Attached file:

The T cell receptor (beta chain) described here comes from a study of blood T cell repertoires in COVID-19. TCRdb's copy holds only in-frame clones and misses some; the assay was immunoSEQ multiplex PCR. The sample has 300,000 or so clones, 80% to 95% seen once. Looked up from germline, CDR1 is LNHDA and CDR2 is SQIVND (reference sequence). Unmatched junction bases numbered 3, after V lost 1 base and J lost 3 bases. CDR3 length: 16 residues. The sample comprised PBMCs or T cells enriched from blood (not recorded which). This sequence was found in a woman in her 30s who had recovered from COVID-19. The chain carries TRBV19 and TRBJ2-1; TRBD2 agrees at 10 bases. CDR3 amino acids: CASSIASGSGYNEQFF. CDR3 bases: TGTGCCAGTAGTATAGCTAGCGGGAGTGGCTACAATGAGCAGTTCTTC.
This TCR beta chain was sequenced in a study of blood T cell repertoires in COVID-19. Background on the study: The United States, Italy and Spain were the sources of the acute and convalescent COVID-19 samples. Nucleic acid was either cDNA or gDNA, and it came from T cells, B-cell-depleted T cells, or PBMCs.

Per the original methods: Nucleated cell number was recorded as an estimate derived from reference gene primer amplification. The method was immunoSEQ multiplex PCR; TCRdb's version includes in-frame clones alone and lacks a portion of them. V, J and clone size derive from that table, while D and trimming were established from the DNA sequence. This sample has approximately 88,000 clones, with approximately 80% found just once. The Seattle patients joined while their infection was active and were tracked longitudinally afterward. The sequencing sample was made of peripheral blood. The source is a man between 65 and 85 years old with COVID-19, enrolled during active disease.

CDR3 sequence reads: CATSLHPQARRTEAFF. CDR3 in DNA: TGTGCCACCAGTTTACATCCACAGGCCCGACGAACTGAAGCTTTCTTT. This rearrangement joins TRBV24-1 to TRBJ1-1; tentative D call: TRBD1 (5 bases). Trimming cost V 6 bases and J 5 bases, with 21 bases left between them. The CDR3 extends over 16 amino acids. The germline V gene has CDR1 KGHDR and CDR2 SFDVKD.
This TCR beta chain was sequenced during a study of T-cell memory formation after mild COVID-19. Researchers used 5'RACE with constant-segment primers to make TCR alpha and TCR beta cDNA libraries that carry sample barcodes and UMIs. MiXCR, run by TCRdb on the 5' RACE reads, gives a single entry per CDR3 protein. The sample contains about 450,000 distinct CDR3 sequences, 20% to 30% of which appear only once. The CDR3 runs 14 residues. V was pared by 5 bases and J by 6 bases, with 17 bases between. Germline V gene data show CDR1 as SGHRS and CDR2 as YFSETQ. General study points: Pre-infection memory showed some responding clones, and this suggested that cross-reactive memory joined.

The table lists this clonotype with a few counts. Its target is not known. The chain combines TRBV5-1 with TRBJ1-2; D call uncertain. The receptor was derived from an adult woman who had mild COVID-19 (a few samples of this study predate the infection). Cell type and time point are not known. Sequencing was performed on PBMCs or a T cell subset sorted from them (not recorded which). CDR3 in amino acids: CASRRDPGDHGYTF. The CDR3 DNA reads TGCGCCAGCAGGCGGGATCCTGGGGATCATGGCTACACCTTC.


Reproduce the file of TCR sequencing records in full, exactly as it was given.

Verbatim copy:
The T cell receptor (beta chain) described here comes from a study of blood T cell repertoires in COVID-19. TCRdb's copy holds only in-frame clones and misses some; the assay was immunoSEQ multiplex PCR. The sample has 300,000 or so clones, 80% to 95% seen once. Looked up from germline, CDR1 is LNHDA and CDR2 is SQIVND (reference sequence). Unmatched junction bases numbered 3, after V lost 1 base and J lost 3 bases. CDR3 length: 16 residues. The sample comprised PBMCs or T cells enriched from blood (not recorded which). This sequence was found in a woman in her 30s who had recovered from COVID-19. The chain carries TRBV19 and TRBJ2-1; TRBD2 agrees at 10 bases. CDR3 amino acids: CASSIASGSGYNEQFF. CDR3 bases: TGTGCCAGTAGTATAGCTAGCGGGAGTGGCTACAATGAGCAGTTCTTC.
This TCR beta chain was sequenced in a study of blood T cell repertoires in COVID-19. Background on the study: The United States, Italy and Spain were the sources of the acute and convalescent COVID-19 samples. Nucleic acid was either cDNA or gDNA, and it came from T cells, B-cell-depleted T cells, or PBMCs.

Per the original methods: Nucleated cell number was recorded as an estimate derived from reference gene primer amplification. The method was immunoSEQ multiplex PCR; TCRdb's version includes in-frame clones alone and lacks a portion of them. V, J and clone size derive from that table, while D and trimming were established from the DNA sequence. This sample has approximately 88,000 clones, with approximately 80% found just once. The Seattle patients joined while their infection was active and were tracked longitudinally afterward. The sequencing sample was made of peripheral blood. The source is a man between 65 and 85 years old with COVID-19, enrolled during active disease.

CDR3 sequence reads: CATSLHPQARRTEAFF. CDR3 in DNA: TGTGCCACCAGTTTACATCCACAGGCCCGACGAACTGAAGCTTTCTTT. This rearrangement joins TRBV24-1 to TRBJ1-1; tentative D call: TRBD1 (5 bases). Trimming cost V 6 bases and J 5 bases, with 21 bases left between them. The CDR3 extends over 16 amino acids. The germline V gene has CDR1 KGHDR and CDR2 SFDVKD.
This TCR beta chain was sequenced during a study of T-cell memory formation after mild COVID-19. Researchers used 5'RACE with constant-segment primers to make TCR alpha and TCR beta cDNA libraries that carry sample barcodes and UMIs. MiXCR, run by TCRdb on the 5' RACE reads, gives a single entry per CDR3 protein. The sample contains about 450,000 distinct CDR3 sequences, 20% to 30% of which appear only once. The CDR3 runs 14 residues. V was pared by 5 bases and J by 6 bases, with 17 bases between. Germline V gene data show CDR1 as SGHRS and CDR2 as YFSETQ. General study points: Pre-infection memory showed some responding clones, and this suggested that cross-reactive memory joined.

The table lists this clonotype with a few counts. Its target is not known. The chain combines TRBV5-1 with TRBJ1-2; D call uncertain. The receptor was derived from an adult woman who had mild COVID-19 (a few samples of this study predate the infection). Cell type and time point are not known. Sequencing was performed on PBMCs or a T cell subset sorted from them (not recorded which). CDR3 in amino acids: CASRRDPGDHGYTF. The CDR3 DNA reads TGCGCCAGCAGGCGGGATCCTGGGGATCATGGCTACACCTTC.